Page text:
Diet, Dragon Boat, Races, Training


I am honoured to be training the Seagods Dragon Boat team once again. It’s not long to go until this year’s race events, so it is useful to remind ourselves about the role of food and nutrition in our energy systems. I also delve into the optimal strategies for race day events.

Food = Energy

Food supplies energy to the body. The quality of the energy is determined by the quality of the food.

To the degree that the food on the plate is close to its natural state determines how much energy you will derive from it. Organic grass fed meat returns more energy per mouthful than salami does.


Energy Systems

In terms of energy output, we have three distinct yet interrelated energy systems. Each has a different fuel mix.

The short term energy system lasts from 1 to about 10 seconds and is best epitomised by a 100 metre sprinter. After that short period of time, the ATP-pc breakdown is exhausted and energy output- or performance- decreases. The fuel adenosine triphosphate and creatine phosphate is stored and utilised in the muscles to contract and relax and produces great speed and power.

The second system kicks in around the 15 second mark and is predominant up to around 2 or 3 minutes. This is the lactic or anaerobic system. A national level 800 metre runner is a good example. The fuel for this system is blood glucose.

The third system takes over at the 3 minute mark. The aerobic energy system uses oxygen to turn muscle glycogen into glucose and fuel. The trained body can store up to two hours of glycogen before depletion. At lower intensities and longer duration, fat stores contribute more and more to energy output.

If there is little or no fuel, then replacement fuel comes from breaking down muscle tissue. This is a very inefficient way of getting energy and results in the unattractive gauntness you see in endurance athletes and anorexics. This is the creation of new glucose- glyconeogenis- and is to be avoided if possible.


What is the “Correct” Fuel Source?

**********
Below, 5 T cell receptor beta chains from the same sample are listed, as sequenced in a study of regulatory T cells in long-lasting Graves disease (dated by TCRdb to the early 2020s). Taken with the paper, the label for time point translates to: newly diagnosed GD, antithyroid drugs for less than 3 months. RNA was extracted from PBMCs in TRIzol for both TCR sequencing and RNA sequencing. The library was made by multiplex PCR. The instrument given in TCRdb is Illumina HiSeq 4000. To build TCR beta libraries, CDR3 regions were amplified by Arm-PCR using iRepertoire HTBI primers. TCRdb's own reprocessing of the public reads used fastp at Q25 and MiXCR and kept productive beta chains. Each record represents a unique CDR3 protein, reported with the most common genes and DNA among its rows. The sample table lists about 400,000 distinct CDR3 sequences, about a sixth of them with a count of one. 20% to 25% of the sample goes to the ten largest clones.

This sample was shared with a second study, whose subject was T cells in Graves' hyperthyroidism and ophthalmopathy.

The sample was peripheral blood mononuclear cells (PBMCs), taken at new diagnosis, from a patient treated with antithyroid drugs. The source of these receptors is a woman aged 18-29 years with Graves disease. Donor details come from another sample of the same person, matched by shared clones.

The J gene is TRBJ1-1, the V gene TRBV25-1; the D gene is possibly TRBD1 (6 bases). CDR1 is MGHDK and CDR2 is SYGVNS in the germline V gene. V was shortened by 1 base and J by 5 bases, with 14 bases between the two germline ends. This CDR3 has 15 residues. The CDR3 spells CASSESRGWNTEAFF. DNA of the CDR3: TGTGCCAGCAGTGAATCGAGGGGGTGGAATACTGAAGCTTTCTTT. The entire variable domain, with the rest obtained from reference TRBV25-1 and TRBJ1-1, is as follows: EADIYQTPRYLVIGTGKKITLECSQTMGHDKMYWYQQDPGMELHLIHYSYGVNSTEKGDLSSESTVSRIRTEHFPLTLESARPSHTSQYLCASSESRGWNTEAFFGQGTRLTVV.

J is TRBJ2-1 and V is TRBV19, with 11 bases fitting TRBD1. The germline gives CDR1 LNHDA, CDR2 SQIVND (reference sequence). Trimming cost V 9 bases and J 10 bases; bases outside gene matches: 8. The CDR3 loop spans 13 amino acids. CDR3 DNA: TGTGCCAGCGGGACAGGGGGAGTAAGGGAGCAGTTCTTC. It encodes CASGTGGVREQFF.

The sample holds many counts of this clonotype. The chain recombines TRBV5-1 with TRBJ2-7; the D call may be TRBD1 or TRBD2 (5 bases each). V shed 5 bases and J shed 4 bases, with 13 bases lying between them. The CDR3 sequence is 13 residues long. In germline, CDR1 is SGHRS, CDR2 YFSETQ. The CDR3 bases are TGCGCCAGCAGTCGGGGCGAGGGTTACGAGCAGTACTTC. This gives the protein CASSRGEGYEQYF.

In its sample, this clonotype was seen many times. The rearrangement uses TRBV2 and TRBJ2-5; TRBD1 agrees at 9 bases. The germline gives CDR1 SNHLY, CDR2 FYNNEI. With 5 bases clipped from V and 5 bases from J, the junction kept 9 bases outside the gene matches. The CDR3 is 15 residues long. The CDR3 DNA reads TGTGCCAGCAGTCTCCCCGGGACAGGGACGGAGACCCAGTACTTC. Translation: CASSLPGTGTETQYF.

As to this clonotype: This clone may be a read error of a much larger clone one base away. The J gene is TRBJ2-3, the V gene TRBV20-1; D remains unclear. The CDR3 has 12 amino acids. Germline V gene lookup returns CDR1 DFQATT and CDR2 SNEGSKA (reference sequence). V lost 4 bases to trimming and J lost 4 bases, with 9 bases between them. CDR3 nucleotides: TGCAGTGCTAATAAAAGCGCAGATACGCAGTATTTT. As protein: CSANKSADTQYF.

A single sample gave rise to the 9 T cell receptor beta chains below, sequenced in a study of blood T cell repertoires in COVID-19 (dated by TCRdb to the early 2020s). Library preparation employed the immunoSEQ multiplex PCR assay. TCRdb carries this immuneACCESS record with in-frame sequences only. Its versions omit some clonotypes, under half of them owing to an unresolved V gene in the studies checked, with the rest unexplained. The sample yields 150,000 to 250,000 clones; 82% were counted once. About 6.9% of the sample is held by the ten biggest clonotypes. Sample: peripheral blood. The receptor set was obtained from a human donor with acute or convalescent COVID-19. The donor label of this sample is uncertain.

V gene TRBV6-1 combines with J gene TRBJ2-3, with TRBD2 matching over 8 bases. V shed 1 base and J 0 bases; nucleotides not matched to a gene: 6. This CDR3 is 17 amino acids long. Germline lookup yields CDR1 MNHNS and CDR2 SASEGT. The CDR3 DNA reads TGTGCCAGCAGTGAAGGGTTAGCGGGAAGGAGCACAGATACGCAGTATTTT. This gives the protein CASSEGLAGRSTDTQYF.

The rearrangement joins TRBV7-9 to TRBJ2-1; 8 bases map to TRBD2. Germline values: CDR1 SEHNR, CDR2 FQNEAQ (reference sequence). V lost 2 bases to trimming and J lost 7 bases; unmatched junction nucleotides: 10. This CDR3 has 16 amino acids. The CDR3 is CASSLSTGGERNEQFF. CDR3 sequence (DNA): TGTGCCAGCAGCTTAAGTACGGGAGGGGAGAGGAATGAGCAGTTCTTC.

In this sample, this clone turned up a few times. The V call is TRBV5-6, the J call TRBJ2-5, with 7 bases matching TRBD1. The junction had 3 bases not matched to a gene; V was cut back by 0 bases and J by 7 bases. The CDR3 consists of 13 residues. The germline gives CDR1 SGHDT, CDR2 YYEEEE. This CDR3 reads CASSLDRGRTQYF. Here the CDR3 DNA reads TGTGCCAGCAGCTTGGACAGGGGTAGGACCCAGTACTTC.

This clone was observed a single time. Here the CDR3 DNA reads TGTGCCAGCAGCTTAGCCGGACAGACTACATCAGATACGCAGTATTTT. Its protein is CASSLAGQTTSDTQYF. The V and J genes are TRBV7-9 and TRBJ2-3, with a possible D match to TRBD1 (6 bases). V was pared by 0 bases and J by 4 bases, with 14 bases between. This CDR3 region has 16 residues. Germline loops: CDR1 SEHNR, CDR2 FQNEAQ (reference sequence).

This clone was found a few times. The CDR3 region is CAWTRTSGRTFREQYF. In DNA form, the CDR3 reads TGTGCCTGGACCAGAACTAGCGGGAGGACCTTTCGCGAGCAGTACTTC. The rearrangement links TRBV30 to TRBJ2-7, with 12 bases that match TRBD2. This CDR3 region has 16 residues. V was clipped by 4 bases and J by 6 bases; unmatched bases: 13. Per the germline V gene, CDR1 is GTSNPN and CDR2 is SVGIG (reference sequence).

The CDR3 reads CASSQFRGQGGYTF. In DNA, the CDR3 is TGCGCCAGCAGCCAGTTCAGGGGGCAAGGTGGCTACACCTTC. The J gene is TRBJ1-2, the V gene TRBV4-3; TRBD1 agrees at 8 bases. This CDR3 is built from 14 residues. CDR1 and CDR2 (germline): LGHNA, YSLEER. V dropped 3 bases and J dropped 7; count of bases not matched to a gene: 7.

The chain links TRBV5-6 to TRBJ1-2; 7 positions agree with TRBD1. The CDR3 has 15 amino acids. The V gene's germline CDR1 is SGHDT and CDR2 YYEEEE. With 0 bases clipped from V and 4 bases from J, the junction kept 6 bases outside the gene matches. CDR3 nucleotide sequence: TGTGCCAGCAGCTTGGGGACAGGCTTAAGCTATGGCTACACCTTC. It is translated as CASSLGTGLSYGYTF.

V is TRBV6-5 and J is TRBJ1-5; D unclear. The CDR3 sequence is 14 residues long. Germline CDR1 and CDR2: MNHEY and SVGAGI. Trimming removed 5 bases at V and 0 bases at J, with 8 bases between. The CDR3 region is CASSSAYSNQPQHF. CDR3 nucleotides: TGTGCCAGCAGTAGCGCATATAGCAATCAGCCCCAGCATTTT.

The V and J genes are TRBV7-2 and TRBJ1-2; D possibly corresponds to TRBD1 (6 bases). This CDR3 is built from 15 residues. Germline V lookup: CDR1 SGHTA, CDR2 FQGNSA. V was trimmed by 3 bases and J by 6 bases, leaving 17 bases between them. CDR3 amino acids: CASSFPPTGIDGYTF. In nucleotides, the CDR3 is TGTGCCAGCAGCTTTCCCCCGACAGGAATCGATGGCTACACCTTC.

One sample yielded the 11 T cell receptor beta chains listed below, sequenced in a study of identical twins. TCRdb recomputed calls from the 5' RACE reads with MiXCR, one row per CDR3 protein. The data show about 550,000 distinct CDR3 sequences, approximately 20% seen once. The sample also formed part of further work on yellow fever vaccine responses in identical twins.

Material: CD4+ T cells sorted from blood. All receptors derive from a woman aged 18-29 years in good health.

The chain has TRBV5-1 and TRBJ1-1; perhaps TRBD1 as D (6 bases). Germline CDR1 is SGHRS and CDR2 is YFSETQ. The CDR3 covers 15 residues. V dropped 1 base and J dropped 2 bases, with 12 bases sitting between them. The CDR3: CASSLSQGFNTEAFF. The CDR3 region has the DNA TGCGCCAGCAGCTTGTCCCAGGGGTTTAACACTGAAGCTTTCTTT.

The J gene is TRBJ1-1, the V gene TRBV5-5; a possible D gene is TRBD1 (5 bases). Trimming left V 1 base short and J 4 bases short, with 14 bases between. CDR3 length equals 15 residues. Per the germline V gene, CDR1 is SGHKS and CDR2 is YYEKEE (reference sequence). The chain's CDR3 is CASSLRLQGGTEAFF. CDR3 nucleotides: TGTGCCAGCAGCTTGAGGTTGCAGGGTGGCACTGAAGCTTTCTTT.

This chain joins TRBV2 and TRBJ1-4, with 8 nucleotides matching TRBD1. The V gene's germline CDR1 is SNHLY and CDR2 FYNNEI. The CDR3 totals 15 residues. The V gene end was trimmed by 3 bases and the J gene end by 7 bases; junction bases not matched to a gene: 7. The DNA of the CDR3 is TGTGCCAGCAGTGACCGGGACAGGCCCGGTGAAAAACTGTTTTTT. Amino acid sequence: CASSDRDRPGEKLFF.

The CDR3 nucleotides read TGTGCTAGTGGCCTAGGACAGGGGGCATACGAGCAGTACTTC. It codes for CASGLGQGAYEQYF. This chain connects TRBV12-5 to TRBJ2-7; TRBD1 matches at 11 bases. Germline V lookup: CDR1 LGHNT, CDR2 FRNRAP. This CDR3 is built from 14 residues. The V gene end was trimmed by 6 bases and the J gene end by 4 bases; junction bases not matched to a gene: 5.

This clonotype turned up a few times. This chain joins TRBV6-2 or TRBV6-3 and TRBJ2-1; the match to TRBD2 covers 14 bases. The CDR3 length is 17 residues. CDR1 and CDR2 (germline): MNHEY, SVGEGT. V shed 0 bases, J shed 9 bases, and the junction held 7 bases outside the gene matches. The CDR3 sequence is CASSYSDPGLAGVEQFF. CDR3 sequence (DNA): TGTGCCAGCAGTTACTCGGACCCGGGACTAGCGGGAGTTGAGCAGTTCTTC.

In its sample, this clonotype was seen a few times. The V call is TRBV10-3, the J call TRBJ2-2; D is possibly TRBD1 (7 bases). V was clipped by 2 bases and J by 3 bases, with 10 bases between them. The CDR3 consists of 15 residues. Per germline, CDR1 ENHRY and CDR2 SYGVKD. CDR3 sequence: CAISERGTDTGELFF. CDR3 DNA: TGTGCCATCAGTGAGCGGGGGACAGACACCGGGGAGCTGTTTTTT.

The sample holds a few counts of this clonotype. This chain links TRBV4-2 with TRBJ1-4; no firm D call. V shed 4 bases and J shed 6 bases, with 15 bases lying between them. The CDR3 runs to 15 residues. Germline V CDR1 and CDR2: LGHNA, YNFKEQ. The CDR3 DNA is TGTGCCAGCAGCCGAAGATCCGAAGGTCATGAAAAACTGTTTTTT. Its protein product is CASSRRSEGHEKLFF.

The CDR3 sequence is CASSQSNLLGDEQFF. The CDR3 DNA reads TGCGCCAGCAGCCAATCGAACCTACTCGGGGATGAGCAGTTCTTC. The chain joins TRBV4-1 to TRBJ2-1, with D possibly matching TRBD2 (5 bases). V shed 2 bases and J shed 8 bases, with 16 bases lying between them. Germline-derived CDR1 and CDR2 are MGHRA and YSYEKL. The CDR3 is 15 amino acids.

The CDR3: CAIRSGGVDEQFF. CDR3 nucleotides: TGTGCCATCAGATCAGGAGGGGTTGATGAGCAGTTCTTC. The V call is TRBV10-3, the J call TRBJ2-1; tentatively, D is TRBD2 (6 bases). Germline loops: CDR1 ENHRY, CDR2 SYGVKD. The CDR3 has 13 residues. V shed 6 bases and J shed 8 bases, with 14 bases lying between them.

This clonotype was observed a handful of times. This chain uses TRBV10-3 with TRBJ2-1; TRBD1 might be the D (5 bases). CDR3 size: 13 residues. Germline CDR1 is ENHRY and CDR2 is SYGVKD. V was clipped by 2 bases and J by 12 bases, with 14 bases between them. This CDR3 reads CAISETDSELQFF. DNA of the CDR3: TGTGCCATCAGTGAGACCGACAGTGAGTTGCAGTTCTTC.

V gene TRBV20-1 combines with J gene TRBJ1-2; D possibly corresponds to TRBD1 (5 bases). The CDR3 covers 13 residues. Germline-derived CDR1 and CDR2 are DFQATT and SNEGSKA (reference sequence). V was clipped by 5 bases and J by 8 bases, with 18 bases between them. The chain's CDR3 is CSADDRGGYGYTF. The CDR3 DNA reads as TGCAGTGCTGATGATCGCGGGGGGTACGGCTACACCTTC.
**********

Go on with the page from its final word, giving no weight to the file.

In order to determine which fuel source is “correct” for our purposes, we have to know the intensity and duration of our event.

A race start takes perhaps 10 seconds, so we definitely use this short term energy system, however, care must be taken not to exhaust it. A 250 metre race takes 1.10 (more or less) and a 500m race 2.20 (more or less). This means the aneroid lactic system is the main energy system.

It is pertinent that a high intensity race of longer duration can only be reached and maintained over the day on the backbone of endurance training. The wider the base, the sharper the peak.

What is Energy?

In it simplest form, glycogen and glucose is sugar, or in other words, carbohydrate.

This is where is gets complicated because of blood sugar levels and the desire of insulin to keep it balanced. Any excess glucose is first stored in the muscle as glycogen, then converted to fat.

Use of Carbohydrate Gels

The timing of carbohydrate gels, with or without caffeine, is critical to able to use this flood of sugar into energy and hence race speed. The timing is that you must ingest it, assimilate it and use it- before insulin takes it.

If the sugar rush is very high then you will have a crash on the other side that will negatively affect your intentions and have fatigue, and is felt when you have a urge for something sweet (carbohydrate). This depends on gastric emptying, what’s in the stomach, and also adrenaline from arousal state, intensity of exercise.